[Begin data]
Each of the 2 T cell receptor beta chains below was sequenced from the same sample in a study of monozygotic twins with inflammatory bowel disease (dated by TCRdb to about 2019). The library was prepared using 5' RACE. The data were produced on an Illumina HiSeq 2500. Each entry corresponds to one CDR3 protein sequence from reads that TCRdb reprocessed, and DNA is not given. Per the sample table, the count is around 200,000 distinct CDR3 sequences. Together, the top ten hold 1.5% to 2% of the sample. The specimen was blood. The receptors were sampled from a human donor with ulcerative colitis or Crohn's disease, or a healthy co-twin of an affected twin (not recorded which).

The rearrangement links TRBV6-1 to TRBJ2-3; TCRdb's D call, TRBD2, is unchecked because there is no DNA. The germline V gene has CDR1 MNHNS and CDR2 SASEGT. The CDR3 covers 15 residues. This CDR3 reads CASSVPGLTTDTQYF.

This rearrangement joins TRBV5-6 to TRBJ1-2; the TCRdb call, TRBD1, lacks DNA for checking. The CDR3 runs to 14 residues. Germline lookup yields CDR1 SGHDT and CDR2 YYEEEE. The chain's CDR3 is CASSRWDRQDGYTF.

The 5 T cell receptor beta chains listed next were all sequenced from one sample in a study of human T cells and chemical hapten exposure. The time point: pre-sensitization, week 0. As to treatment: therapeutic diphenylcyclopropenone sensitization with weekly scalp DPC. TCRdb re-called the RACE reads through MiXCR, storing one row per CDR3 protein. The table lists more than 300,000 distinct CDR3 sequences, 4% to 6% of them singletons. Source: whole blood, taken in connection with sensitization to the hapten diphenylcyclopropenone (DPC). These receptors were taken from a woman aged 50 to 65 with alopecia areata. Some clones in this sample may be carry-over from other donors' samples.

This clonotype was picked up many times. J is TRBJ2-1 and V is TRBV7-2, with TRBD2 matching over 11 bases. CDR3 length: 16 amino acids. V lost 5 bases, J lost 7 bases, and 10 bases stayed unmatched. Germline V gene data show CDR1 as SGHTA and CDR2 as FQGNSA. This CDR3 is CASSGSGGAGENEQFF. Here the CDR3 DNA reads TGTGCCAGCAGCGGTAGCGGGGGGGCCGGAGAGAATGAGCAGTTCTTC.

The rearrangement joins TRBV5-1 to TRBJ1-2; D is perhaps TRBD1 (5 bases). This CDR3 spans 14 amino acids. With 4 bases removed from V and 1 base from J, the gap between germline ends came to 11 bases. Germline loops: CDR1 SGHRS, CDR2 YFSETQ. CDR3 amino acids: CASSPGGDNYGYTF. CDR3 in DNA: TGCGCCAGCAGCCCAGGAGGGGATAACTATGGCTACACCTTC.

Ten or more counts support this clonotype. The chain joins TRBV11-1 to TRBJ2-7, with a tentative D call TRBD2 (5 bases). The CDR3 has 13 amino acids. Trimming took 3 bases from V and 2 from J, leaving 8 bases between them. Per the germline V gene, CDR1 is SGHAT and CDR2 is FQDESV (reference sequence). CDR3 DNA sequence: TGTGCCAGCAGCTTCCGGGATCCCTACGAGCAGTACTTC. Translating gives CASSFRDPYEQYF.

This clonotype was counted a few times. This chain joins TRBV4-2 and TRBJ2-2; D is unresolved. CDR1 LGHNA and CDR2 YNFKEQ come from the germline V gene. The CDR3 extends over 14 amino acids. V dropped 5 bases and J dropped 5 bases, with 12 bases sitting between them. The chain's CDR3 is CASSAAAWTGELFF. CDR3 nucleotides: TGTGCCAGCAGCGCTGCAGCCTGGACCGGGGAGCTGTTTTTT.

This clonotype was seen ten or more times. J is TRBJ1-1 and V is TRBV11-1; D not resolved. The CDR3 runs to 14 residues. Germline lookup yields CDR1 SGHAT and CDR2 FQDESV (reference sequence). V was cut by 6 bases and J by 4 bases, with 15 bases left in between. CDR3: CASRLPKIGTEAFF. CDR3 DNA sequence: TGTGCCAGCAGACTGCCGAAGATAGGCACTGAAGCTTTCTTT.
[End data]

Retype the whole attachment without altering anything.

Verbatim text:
Each of the 2 T cell receptor beta chains below was sequenced from the same sample in a study of monozygotic twins with inflammatory bowel disease (dated by TCRdb to about 2019). The library was prepared using 5' RACE. The data were produced on an Illumina HiSeq 2500. Each entry corresponds to one CDR3 protein sequence from reads that TCRdb reprocessed, and DNA is not given. Per the sample table, the count is around 200,000 distinct CDR3 sequences. Together, the top ten hold 1.5% to 2% of the sample. The specimen was blood. The receptors were sampled from a human donor with ulcerative colitis or Crohn's disease, or a healthy co-twin of an affected twin (not recorded which).

The rearrangement links TRBV6-1 to TRBJ2-3; TCRdb's D call, TRBD2, is unchecked because there is no DNA. The germline V gene has CDR1 MNHNS and CDR2 SASEGT. The CDR3 covers 15 residues. This CDR3 reads CASSVPGLTTDTQYF.

This rearrangement joins TRBV5-6 to TRBJ1-2; the TCRdb call, TRBD1, lacks DNA for checking. The CDR3 runs to 14 residues. Germline lookup yields CDR1 SGHDT and CDR2 YYEEEE. The chain's CDR3 is CASSRWDRQDGYTF.

The 5 T cell receptor beta chains listed next were all sequenced from one sample in a study of human T cells and chemical hapten exposure. The time point: pre-sensitization, week 0. As to treatment: therapeutic diphenylcyclopropenone sensitization with weekly scalp DPC. TCRdb re-called the RACE reads through MiXCR, storing one row per CDR3 protein. The table lists more than 300,000 distinct CDR3 sequences, 4% to 6% of them singletons. Source: whole blood, taken in connection with sensitization to the hapten diphenylcyclopropenone (DPC). These receptors were taken from a woman aged 50 to 65 with alopecia areata. Some clones in this sample may be carry-over from other donors' samples.

This clonotype was picked up many times. J is TRBJ2-1 and V is TRBV7-2, with TRBD2 matching over 11 bases. CDR3 length: 16 amino acids. V lost 5 bases, J lost 7 bases, and 10 bases stayed unmatched. Germline V gene data show CDR1 as SGHTA and CDR2 as FQGNSA. This CDR3 is CASSGSGGAGENEQFF. Here the CDR3 DNA reads TGTGCCAGCAGCGGTAGCGGGGGGGCCGGAGAGAATGAGCAGTTCTTC.

The rearrangement joins TRBV5-1 to TRBJ1-2; D is perhaps TRBD1 (5 bases). This CDR3 spans 14 amino acids. With 4 bases removed from V and 1 base from J, the gap between germline ends came to 11 bases. Germline loops: CDR1 SGHRS, CDR2 YFSETQ. CDR3 amino acids: CASSPGGDNYGYTF. CDR3 in DNA: TGCGCCAGCAGCCCAGGAGGGGATAACTATGGCTACACCTTC.

Ten or more counts support this clonotype. The chain joins TRBV11-1 to TRBJ2-7, with a tentative D call TRBD2 (5 bases). The CDR3 has 13 amino acids. Trimming took 3 bases from V and 2 from J, leaving 8 bases between them. Per the germline V gene, CDR1 is SGHAT and CDR2 is FQDESV (reference sequence). CDR3 DNA sequence: TGTGCCAGCAGCTTCCGGGATCCCTACGAGCAGTACTTC. Translating gives CASSFRDPYEQYF.

This clonotype was counted a few times. This chain joins TRBV4-2 and TRBJ2-2; D is unresolved. CDR1 LGHNA and CDR2 YNFKEQ come from the germline V gene. The CDR3 extends over 14 amino acids. V dropped 5 bases and J dropped 5 bases, with 12 bases sitting between them. The chain's CDR3 is CASSAAAWTGELFF. CDR3 nucleotides: TGTGCCAGCAGCGCTGCAGCCTGGACCGGGGAGCTGTTTTTT.

This clonotype was seen ten or more times. J is TRBJ1-1 and V is TRBV11-1; D not resolved. The CDR3 runs to 14 residues. Germline lookup yields CDR1 SGHAT and CDR2 FQDESV (reference sequence). V was cut by 6 bases and J by 4 bases, with 15 bases left in between. CDR3: CASRLPKIGTEAFF. CDR3 DNA sequence: TGTGCCAGCAGACTGCCGAAGATAGGCACTGAAGCTTTCTTT.